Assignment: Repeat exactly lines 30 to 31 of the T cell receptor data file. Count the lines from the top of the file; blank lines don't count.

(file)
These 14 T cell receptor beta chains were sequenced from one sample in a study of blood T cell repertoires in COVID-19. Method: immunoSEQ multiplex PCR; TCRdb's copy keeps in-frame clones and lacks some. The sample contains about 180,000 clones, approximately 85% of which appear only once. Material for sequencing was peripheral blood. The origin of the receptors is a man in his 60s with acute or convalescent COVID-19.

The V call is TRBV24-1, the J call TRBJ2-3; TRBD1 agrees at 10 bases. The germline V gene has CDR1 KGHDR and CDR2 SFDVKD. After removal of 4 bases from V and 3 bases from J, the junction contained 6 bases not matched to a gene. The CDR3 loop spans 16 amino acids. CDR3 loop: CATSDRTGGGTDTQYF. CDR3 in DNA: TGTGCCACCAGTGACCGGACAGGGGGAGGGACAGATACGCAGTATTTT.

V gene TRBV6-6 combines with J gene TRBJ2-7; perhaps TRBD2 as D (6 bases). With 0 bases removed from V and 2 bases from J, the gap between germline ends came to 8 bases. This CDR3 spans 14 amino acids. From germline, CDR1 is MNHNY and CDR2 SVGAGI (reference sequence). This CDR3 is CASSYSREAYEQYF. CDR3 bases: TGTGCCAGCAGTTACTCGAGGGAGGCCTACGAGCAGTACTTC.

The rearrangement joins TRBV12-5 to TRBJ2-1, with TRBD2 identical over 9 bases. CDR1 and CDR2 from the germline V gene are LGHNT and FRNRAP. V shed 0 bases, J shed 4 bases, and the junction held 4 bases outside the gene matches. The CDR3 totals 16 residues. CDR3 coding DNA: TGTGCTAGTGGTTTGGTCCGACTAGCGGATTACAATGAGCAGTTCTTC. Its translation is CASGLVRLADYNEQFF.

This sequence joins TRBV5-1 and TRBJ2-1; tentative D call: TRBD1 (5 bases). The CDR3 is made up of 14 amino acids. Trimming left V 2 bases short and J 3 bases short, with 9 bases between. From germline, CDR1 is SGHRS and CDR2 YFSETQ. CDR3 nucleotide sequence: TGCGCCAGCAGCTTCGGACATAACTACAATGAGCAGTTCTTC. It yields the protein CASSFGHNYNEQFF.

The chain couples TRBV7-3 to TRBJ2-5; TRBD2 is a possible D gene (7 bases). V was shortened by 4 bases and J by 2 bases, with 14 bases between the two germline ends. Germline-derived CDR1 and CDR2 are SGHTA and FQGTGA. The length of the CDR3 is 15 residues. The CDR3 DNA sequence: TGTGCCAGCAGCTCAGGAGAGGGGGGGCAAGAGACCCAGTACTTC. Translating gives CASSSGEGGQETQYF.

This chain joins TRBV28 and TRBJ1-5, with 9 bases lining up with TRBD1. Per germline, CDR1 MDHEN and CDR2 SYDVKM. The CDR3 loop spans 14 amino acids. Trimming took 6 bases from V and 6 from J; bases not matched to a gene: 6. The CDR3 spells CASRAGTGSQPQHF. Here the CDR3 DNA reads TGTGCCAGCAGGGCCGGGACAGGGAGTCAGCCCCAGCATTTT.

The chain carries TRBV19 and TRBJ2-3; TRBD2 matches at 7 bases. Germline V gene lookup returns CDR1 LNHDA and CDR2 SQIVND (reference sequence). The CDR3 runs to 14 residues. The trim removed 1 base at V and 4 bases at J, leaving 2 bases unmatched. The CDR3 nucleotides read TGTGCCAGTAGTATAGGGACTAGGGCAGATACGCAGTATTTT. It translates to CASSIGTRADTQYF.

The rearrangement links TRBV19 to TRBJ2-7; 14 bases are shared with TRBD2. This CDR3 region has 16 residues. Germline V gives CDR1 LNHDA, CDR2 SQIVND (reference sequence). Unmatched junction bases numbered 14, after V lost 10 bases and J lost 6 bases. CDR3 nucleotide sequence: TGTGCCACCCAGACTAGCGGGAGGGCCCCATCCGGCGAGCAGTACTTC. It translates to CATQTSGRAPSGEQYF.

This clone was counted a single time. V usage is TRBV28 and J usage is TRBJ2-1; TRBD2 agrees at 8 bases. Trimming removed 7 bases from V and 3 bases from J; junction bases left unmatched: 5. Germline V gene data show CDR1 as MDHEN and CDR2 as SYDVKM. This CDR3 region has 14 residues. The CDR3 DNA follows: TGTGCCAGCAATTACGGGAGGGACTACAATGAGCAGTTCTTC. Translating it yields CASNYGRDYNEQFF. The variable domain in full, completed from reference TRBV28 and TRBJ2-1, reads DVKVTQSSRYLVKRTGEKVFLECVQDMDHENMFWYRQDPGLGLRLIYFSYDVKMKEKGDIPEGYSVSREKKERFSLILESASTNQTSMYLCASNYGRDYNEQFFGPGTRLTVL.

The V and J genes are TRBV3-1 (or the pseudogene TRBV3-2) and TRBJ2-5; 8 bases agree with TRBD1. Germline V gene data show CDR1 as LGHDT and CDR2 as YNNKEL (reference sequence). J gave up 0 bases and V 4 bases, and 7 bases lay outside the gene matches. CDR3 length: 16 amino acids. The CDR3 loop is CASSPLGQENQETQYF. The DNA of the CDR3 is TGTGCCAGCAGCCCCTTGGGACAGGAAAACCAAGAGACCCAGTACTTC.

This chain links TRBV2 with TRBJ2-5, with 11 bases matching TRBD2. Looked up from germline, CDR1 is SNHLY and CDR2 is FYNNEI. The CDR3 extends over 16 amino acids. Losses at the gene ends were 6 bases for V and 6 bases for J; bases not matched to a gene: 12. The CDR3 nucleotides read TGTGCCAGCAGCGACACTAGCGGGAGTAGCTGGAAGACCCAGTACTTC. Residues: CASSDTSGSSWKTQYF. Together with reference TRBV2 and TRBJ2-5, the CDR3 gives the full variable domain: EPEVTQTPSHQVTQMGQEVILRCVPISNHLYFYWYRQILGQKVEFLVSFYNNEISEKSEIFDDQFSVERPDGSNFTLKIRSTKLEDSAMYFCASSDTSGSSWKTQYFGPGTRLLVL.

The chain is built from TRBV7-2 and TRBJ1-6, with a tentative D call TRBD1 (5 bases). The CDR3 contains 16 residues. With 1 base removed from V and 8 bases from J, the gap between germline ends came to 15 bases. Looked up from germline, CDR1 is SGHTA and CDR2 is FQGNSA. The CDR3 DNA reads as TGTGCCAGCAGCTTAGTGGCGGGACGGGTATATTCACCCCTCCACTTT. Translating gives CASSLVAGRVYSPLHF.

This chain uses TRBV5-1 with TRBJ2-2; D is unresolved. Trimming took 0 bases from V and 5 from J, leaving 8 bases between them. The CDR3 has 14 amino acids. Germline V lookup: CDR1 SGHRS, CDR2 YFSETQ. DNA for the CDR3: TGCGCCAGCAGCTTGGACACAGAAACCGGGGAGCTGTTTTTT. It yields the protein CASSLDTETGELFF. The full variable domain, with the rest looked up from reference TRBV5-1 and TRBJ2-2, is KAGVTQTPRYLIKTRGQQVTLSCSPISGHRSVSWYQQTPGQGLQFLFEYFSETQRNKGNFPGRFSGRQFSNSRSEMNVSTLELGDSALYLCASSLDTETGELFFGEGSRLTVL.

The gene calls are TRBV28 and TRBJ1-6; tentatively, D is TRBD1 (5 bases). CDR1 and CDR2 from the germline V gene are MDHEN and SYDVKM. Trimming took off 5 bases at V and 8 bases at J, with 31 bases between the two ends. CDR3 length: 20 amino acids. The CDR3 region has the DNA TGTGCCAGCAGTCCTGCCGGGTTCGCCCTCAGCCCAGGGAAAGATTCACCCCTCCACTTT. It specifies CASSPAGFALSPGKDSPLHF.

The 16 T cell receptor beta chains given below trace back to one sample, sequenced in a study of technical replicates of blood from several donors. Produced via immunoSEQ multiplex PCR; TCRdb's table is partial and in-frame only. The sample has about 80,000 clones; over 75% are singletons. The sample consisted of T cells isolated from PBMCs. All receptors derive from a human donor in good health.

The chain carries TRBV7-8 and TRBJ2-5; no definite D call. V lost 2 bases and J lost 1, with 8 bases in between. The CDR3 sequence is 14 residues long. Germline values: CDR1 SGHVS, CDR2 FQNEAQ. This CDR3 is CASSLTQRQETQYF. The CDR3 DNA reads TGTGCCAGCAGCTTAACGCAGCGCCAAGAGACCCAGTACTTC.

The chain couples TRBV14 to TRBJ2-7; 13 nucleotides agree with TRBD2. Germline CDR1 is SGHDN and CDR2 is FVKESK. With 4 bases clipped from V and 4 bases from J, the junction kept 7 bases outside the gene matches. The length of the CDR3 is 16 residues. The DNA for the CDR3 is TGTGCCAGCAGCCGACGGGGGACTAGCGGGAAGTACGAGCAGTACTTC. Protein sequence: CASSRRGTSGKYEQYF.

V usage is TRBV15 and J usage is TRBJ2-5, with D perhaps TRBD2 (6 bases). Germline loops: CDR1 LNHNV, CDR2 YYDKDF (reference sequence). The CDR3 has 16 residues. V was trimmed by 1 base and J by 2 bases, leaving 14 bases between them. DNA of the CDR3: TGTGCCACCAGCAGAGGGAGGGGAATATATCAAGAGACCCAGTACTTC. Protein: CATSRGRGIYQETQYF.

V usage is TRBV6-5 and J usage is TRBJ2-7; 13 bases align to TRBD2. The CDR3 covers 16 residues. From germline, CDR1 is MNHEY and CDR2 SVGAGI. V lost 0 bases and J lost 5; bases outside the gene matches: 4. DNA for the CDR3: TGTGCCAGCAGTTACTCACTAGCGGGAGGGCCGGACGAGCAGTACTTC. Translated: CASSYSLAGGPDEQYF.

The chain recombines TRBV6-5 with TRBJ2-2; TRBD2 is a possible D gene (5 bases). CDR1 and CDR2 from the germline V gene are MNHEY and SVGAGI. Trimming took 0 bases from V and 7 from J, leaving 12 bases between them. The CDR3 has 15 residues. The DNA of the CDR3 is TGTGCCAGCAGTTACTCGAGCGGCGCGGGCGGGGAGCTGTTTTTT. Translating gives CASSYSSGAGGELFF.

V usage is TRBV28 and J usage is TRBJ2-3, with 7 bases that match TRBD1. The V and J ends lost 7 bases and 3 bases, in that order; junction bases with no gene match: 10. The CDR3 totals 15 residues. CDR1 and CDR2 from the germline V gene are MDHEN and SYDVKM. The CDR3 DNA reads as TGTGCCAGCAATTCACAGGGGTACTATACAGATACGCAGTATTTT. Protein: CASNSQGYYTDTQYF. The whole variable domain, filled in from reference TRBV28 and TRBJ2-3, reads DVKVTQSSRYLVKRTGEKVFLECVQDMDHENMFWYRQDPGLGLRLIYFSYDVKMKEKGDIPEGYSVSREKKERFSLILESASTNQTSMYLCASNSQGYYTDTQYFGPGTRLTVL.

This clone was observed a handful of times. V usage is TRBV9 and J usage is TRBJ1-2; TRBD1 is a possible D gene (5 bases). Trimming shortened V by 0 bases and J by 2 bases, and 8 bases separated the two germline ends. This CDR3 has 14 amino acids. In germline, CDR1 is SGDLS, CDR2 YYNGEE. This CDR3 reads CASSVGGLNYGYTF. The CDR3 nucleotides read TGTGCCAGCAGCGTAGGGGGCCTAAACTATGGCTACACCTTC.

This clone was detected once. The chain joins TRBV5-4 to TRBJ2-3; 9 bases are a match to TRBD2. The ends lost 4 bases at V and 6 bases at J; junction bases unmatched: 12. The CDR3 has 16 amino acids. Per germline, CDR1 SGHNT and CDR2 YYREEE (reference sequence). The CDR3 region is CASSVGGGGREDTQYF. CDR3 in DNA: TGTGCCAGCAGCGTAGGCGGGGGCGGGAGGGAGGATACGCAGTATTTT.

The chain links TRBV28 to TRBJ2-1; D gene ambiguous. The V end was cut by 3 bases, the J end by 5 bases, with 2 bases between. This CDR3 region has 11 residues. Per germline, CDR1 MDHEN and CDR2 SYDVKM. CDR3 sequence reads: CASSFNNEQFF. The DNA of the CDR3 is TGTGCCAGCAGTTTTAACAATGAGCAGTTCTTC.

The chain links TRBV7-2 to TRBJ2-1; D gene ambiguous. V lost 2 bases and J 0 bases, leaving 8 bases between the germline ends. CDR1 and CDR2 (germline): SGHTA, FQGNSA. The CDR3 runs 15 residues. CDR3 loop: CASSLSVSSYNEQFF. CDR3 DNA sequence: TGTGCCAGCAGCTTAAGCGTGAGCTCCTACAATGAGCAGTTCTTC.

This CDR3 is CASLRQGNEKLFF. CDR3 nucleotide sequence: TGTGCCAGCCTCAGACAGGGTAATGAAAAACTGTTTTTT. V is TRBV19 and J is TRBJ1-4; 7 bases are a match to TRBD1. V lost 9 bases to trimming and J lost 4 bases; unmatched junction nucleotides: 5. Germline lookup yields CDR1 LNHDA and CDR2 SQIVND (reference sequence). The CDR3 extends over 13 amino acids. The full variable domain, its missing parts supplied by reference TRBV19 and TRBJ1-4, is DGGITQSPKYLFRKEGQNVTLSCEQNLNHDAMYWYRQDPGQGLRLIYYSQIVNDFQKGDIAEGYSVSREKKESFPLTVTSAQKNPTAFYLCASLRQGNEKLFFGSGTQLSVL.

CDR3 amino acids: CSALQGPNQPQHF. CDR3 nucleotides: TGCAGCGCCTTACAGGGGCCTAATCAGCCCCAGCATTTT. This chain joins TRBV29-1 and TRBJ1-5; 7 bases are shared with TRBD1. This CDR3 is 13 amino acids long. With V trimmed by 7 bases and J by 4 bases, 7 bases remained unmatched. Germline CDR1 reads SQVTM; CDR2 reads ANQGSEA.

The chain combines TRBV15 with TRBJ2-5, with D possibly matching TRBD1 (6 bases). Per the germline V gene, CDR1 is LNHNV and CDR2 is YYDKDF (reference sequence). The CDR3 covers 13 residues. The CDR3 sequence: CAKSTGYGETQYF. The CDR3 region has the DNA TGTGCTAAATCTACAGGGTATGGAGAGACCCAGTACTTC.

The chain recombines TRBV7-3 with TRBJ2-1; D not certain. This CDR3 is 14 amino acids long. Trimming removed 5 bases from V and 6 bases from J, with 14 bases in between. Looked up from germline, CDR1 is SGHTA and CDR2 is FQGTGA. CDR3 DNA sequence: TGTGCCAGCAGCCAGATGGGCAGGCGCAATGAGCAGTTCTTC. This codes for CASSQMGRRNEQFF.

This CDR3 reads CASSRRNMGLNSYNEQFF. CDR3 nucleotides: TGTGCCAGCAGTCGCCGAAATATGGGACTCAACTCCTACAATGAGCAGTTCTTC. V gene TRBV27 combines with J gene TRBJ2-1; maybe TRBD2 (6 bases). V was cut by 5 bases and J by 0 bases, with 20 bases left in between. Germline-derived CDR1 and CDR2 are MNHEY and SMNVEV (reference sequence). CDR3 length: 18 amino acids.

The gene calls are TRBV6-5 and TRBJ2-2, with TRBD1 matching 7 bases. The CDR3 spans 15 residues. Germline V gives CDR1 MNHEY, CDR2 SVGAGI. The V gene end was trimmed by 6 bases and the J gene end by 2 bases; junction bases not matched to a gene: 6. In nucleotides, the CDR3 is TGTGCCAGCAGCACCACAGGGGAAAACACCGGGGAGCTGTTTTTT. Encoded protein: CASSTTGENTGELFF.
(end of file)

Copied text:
The chain recombines TRBV7-3 with TRBJ2-1; D not certain. This CDR3 is 14 amino acids long. Trimming removed 5 bases from V and 6 bases from J, with 14 bases in between. Looked up from germline, CDR1 is SGHTA and CDR2 is FQGTGA. CDR3 DNA sequence: TGTGCCAGCAGCCAGATGGGCAGGCGCAATGAGCAGTTCTTC. This codes for CASSQMGRRNEQFF.

This CDR3 reads CASSRRNMGLNSYNEQFF. CDR3 nucleotides: TGTGCCAGCAGTCGCCGAAATATGGGACTCAACTCCTACAATGAGCAGTTCTTC. V gene TRBV27 combines with J gene TRBJ2-1; maybe TRBD2 (6 bases). V was cut by 5 bases and J by 0 bases, with 20 bases left in between. Germline-derived CDR1 and CDR2 are MNHEY and SMNVEV (reference sequence). CDR3 length: 18 amino acids.